THE FIRST WORLD CONGRESS, two years later, In February of 1946, the first World Congress was held in Panama City. This Congress was attended by 44 delegates from different countries. The international organization was formally constituted, a temporary constitution was approved, and the word “Commerce” was omitted from the official name. Erasmo Chambonnet of Panama was elected the second JCI President at that Congress, and Australia and Canada were officially affiliated. In 1948 the JCI Creed was officially adopted at the IV JCI World Congress in Rio de Janeiro, and in 1952 a permanent Secretariat was established. In 1972 the name was changed to Jaycees International; however, 1n 1988 the name was changed back to Junior Chamber International.

VISION OF JCI VELLORE METRO


The Vellore Jaycees Metro is a small but effective group of men and women dedicated to self-improvement through community service. We consistently strive to make our town a better place to live. It is our desire to impress upon people of all ages the final line of the Jaycee Creed, namely that service to humanity is the best work of life!


The JCI Vellore Metro chapter was formed by a group of several men and has since evolved to include a large number of active men and women. These people are of diverse backgrounds from local business owners to members of major corporations. This diversity provides a variety of talents and skills to the organization while maintaining a commitment to the Jaycee value of community and individual development.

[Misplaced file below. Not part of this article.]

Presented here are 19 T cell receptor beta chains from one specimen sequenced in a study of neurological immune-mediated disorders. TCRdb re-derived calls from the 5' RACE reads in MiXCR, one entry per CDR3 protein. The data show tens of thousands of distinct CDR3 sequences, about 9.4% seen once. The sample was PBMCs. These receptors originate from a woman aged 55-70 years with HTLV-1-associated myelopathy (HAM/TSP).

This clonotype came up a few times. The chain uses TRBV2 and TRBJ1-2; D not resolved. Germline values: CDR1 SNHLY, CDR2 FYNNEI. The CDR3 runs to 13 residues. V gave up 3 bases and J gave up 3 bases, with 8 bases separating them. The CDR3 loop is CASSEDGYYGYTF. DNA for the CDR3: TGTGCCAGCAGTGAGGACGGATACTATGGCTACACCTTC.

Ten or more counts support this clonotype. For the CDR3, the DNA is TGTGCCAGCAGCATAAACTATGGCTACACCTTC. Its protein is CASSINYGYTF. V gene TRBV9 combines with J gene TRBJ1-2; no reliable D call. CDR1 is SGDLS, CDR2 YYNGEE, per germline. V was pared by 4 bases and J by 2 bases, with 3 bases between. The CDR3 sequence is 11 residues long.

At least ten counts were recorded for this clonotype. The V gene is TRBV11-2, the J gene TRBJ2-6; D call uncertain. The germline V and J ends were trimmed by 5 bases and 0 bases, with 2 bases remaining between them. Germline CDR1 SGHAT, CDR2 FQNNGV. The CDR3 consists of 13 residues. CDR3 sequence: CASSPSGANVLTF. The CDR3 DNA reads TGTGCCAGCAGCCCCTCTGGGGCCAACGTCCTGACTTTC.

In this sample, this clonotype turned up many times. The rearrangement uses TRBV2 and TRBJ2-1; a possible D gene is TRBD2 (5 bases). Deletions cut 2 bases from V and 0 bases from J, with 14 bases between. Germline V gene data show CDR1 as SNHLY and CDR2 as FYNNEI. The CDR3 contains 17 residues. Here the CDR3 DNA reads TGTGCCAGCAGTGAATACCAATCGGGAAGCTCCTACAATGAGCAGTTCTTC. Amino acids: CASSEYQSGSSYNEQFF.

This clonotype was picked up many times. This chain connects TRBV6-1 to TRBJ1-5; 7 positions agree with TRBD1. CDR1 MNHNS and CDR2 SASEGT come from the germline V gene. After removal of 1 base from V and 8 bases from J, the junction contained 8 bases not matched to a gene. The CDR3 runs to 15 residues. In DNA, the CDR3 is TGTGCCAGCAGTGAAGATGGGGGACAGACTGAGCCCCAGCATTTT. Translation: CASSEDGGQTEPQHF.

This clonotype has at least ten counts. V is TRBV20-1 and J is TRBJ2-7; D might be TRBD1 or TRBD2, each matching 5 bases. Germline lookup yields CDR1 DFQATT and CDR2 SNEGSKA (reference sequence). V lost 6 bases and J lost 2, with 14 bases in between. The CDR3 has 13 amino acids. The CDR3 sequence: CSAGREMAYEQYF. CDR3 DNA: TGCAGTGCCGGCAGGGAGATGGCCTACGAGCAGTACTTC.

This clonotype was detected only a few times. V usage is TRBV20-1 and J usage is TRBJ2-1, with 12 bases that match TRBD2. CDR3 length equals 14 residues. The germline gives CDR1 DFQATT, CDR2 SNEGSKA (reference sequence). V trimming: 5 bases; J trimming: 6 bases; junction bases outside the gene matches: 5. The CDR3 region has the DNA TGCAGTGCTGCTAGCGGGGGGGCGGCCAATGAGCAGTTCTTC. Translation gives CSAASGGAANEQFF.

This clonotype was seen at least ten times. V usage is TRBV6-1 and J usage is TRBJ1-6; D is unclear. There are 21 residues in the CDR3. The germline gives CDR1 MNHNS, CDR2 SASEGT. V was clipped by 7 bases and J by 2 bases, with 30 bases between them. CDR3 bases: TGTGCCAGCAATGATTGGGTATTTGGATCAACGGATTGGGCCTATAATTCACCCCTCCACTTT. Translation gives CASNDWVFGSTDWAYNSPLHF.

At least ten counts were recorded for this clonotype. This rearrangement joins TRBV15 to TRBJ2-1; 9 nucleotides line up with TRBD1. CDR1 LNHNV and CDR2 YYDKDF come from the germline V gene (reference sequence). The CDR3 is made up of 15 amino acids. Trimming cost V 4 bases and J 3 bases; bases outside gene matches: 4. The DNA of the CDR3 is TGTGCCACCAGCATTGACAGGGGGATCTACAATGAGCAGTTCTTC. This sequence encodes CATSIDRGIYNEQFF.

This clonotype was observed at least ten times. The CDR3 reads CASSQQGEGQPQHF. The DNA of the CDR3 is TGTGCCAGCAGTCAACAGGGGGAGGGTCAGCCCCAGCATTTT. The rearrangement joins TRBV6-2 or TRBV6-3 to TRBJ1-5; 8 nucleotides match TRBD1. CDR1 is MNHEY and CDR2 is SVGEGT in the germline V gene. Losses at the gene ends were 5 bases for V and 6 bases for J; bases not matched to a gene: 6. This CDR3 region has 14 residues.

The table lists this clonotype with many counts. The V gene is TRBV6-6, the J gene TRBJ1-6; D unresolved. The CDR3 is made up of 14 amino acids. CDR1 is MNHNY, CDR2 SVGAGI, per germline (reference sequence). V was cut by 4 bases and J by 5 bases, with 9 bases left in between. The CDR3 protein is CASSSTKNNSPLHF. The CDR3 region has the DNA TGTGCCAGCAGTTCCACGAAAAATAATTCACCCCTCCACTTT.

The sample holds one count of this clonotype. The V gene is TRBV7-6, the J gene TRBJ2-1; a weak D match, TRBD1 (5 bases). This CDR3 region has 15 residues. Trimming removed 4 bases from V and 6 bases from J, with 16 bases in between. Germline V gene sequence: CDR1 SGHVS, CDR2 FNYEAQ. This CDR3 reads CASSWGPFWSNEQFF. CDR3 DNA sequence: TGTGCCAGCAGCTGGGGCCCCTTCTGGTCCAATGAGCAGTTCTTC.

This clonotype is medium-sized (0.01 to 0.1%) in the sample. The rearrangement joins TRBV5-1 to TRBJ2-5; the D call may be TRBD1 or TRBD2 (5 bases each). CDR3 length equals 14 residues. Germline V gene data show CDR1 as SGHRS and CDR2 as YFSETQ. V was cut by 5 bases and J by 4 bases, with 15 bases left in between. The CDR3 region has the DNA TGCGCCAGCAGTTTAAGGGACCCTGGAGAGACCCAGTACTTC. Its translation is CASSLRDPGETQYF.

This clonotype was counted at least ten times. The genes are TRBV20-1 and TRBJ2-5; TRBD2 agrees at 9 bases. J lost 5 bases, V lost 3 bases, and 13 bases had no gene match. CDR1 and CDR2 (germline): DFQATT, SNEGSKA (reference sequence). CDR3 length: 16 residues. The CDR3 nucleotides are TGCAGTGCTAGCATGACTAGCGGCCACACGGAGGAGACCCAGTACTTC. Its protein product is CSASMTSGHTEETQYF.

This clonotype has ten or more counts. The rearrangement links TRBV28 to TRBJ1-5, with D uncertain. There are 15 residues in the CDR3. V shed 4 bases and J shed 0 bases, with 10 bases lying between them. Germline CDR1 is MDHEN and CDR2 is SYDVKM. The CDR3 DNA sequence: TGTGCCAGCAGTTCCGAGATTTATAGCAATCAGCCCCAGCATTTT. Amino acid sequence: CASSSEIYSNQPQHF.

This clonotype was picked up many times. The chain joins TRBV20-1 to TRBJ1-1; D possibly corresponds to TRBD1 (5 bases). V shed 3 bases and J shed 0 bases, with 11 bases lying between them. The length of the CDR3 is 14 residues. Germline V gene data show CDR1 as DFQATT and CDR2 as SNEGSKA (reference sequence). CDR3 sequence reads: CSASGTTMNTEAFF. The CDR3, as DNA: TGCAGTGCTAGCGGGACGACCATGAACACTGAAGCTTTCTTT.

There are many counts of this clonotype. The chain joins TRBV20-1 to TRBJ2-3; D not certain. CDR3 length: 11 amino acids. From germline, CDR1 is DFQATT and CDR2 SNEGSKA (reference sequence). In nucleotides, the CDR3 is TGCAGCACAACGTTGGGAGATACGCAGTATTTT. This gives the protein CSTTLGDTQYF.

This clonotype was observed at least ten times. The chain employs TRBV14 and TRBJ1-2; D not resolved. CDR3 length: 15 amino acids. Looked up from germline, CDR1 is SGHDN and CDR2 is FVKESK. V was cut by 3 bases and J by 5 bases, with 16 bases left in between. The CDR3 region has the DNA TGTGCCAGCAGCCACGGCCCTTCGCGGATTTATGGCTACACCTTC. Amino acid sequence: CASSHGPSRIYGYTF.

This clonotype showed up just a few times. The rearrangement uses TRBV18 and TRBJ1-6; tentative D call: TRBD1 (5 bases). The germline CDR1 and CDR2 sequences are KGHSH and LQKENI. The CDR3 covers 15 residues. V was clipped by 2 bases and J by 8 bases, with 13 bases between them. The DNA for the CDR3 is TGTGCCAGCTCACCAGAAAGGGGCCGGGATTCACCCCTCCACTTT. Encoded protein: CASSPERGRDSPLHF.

We take great pride in the metro town of Vellore and demonstrate this community interest not only through community-minded projects but also though participation in local events and participating actively in events sponsored by other local organizations.


Not only have the Vellore Metro Jaycees been an extremely successful community organization, but we enjoy numerous social activities including Social Projects, Cultural Events, Educational Competitions, Sporting Events and Free Training Programmes. We work at serving our community while having a great deal of fun.


The Vellore Metro Jaycees is not just a local group. We are also affiliated with JCI India,which comes under Asia Pacific Region of Junior Chamber International. These organizations provide additional events and ways to get involved. Come join tomorrow's leaders in action today!